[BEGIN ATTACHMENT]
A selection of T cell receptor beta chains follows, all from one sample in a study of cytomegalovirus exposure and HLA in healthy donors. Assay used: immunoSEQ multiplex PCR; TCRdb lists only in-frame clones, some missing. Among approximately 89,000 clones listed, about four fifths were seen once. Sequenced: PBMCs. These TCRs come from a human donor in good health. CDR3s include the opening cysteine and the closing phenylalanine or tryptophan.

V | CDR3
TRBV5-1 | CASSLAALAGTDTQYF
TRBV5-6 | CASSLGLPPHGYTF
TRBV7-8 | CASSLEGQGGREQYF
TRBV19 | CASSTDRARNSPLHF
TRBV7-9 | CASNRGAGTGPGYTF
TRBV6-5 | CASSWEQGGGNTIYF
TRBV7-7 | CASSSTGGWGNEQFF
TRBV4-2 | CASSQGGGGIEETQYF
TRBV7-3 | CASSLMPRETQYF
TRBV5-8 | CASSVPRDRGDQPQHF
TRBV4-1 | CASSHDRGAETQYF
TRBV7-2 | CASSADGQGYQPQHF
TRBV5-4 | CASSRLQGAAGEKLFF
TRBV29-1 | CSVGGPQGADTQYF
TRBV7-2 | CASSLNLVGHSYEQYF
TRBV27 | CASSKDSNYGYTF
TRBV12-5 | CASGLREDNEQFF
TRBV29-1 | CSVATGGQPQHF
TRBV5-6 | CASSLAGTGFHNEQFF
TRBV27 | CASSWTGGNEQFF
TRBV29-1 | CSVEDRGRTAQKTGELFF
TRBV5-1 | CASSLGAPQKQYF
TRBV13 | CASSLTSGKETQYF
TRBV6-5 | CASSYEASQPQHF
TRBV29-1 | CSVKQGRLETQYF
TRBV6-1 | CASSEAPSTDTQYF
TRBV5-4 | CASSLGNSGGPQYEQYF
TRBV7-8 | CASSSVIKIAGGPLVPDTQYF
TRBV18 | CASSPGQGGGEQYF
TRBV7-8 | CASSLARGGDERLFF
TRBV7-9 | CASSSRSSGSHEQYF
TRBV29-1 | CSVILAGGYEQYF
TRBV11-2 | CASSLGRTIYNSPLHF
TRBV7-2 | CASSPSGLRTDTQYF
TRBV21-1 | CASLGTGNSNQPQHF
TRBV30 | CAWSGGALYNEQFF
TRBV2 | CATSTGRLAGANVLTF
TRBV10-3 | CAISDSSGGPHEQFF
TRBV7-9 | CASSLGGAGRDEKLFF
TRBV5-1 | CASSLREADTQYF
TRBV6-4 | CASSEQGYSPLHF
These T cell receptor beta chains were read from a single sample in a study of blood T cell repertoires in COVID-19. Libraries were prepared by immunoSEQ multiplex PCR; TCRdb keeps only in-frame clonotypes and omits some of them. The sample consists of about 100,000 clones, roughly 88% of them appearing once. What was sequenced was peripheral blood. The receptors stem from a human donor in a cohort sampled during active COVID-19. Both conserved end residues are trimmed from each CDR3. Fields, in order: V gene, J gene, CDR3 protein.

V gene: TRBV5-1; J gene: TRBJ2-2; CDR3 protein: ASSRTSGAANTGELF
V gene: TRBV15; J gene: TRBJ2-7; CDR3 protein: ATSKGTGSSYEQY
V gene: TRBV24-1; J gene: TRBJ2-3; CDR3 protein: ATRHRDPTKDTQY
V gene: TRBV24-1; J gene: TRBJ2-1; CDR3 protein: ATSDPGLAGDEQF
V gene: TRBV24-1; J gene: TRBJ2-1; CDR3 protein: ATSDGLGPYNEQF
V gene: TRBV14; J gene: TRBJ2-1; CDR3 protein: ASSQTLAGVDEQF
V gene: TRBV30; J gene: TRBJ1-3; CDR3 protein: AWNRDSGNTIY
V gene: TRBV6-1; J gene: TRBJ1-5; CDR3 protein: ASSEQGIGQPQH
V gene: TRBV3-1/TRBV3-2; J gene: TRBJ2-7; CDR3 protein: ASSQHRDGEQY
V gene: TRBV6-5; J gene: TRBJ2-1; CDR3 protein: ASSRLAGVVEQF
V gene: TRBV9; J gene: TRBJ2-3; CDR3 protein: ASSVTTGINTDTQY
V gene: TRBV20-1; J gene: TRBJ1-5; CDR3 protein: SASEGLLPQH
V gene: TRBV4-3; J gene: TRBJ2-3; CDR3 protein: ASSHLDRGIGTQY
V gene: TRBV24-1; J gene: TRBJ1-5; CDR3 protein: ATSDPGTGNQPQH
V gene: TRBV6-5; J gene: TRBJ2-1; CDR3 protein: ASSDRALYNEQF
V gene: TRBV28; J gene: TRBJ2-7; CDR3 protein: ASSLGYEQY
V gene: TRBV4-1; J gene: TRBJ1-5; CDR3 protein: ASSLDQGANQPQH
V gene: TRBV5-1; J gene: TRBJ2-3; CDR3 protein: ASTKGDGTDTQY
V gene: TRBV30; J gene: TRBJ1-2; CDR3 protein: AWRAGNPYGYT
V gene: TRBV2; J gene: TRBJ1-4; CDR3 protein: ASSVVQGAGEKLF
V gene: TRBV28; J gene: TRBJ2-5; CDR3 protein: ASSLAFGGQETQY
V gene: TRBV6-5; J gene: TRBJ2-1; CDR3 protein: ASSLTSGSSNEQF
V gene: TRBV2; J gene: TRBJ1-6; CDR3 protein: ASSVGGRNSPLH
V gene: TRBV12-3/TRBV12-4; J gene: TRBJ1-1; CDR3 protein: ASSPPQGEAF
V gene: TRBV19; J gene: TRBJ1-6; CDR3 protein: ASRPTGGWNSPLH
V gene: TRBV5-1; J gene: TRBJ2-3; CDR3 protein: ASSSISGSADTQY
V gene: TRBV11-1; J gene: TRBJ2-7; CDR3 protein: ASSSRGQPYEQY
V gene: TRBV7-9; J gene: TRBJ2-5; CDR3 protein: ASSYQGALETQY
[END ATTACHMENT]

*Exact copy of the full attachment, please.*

A selection of T cell receptor beta chains follows, all from one sample in a study of cytomegalovirus exposure and HLA in healthy donors. Assay used: immunoSEQ multiplex PCR; TCRdb lists only in-frame clones, some missing. Among approximately 89,000 clones listed, about four fifths were seen once. Sequenced: PBMCs. These TCRs come from a human donor in good health. CDR3s include the opening cysteine and the closing phenylalanine or tryptophan.

V | CDR3
TRBV5-1 | CASSLAALAGTDTQYF
TRBV5-6 | CASSLGLPPHGYTF
TRBV7-8 | CASSLEGQGGREQYF
TRBV19 | CASSTDRARNSPLHF
TRBV7-9 | CASNRGAGTGPGYTF
TRBV6-5 | CASSWEQGGGNTIYF
TRBV7-7 | CASSSTGGWGNEQFF
TRBV4-2 | CASSQGGGGIEETQYF
TRBV7-3 | CASSLMPRETQYF
TRBV5-8 | CASSVPRDRGDQPQHF
TRBV4-1 | CASSHDRGAETQYF
TRBV7-2 | CASSADGQGYQPQHF
TRBV5-4 | CASSRLQGAAGEKLFF
TRBV29-1 | CSVGGPQGADTQYF
TRBV7-2 | CASSLNLVGHSYEQYF
TRBV27 | CASSKDSNYGYTF
TRBV12-5 | CASGLREDNEQFF
TRBV29-1 | CSVATGGQPQHF
TRBV5-6 | CASSLAGTGFHNEQFF
TRBV27 | CASSWTGGNEQFF
TRBV29-1 | CSVEDRGRTAQKTGELFF
TRBV5-1 | CASSLGAPQKQYF
TRBV13 | CASSLTSGKETQYF
TRBV6-5 | CASSYEASQPQHF
TRBV29-1 | CSVKQGRLETQYF
TRBV6-1 | CASSEAPSTDTQYF
TRBV5-4 | CASSLGNSGGPQYEQYF
TRBV7-8 | CASSSVIKIAGGPLVPDTQYF
TRBV18 | CASSPGQGGGEQYF
TRBV7-8 | CASSLARGGDERLFF
TRBV7-9 | CASSSRSSGSHEQYF
TRBV29-1 | CSVILAGGYEQYF
TRBV11-2 | CASSLGRTIYNSPLHF
TRBV7-2 | CASSPSGLRTDTQYF
TRBV21-1 | CASLGTGNSNQPQHF
TRBV30 | CAWSGGALYNEQFF
TRBV2 | CATSTGRLAGANVLTF
TRBV10-3 | CAISDSSGGPHEQFF
TRBV7-9 | CASSLGGAGRDEKLFF
TRBV5-1 | CASSLREADTQYF
TRBV6-4 | CASSEQGYSPLHF
These T cell receptor beta chains were read from a single sample in a study of blood T cell repertoires in COVID-19. Libraries were prepared by immunoSEQ multiplex PCR; TCRdb keeps only in-frame clonotypes and omits some of them. The sample consists of about 100,000 clones, roughly 88% of them appearing once. What was sequenced was peripheral blood. The receptors stem from a human donor in a cohort sampled during active COVID-19. Both conserved end residues are trimmed from each CDR3. Fields, in order: V gene, J gene, CDR3 protein.

V gene: TRBV5-1; J gene: TRBJ2-2; CDR3 protein: ASSRTSGAANTGELF
V gene: TRBV15; J gene: TRBJ2-7; CDR3 protein: ATSKGTGSSYEQY
V gene: TRBV24-1; J gene: TRBJ2-3; CDR3 protein: ATRHRDPTKDTQY
V gene: TRBV24-1; J gene: TRBJ2-1; CDR3 protein: ATSDPGLAGDEQF
V gene: TRBV24-1; J gene: TRBJ2-1; CDR3 protein: ATSDGLGPYNEQF
V gene: TRBV14; J gene: TRBJ2-1; CDR3 protein: ASSQTLAGVDEQF
V gene: TRBV30; J gene: TRBJ1-3; CDR3 protein: AWNRDSGNTIY
V gene: TRBV6-1; J gene: TRBJ1-5; CDR3 protein: ASSEQGIGQPQH
V gene: TRBV3-1/TRBV3-2; J gene: TRBJ2-7; CDR3 protein: ASSQHRDGEQY
V gene: TRBV6-5; J gene: TRBJ2-1; CDR3 protein: ASSRLAGVVEQF
V gene: TRBV9; J gene: TRBJ2-3; CDR3 protein: ASSVTTGINTDTQY
V gene: TRBV20-1; J gene: TRBJ1-5; CDR3 protein: SASEGLLPQH
V gene: TRBV4-3; J gene: TRBJ2-3; CDR3 protein: ASSHLDRGIGTQY
V gene: TRBV24-1; J gene: TRBJ1-5; CDR3 protein: ATSDPGTGNQPQH
V gene: TRBV6-5; J gene: TRBJ2-1; CDR3 protein: ASSDRALYNEQF
V gene: TRBV28; J gene: TRBJ2-7; CDR3 protein: ASSLGYEQY
V gene: TRBV4-1; J gene: TRBJ1-5; CDR3 protein: ASSLDQGANQPQH
V gene: TRBV5-1; J gene: TRBJ2-3; CDR3 protein: ASTKGDGTDTQY
V gene: TRBV30; J gene: TRBJ1-2; CDR3 protein: AWRAGNPYGYT
V gene: TRBV2; J gene: TRBJ1-4; CDR3 protein: ASSVVQGAGEKLF
V gene: TRBV28; J gene: TRBJ2-5; CDR3 protein: ASSLAFGGQETQY
V gene: TRBV6-5; J gene: TRBJ2-1; CDR3 protein: ASSLTSGSSNEQF
V gene: TRBV2; J gene: TRBJ1-6; CDR3 protein: ASSVGGRNSPLH
V gene: TRBV12-3/TRBV12-4; J gene: TRBJ1-1; CDR3 protein: ASSPPQGEAF
V gene: TRBV19; J gene: TRBJ1-6; CDR3 protein: ASRPTGGWNSPLH
V gene: TRBV5-1; J gene: TRBJ2-3; CDR3 protein: ASSSISGSADTQY
V gene: TRBV11-1; J gene: TRBJ2-7; CDR3 protein: ASSSRGQPYEQY
V gene: TRBV7-9; J gene: TRBJ2-5; CDR3 protein: ASSYQGALETQY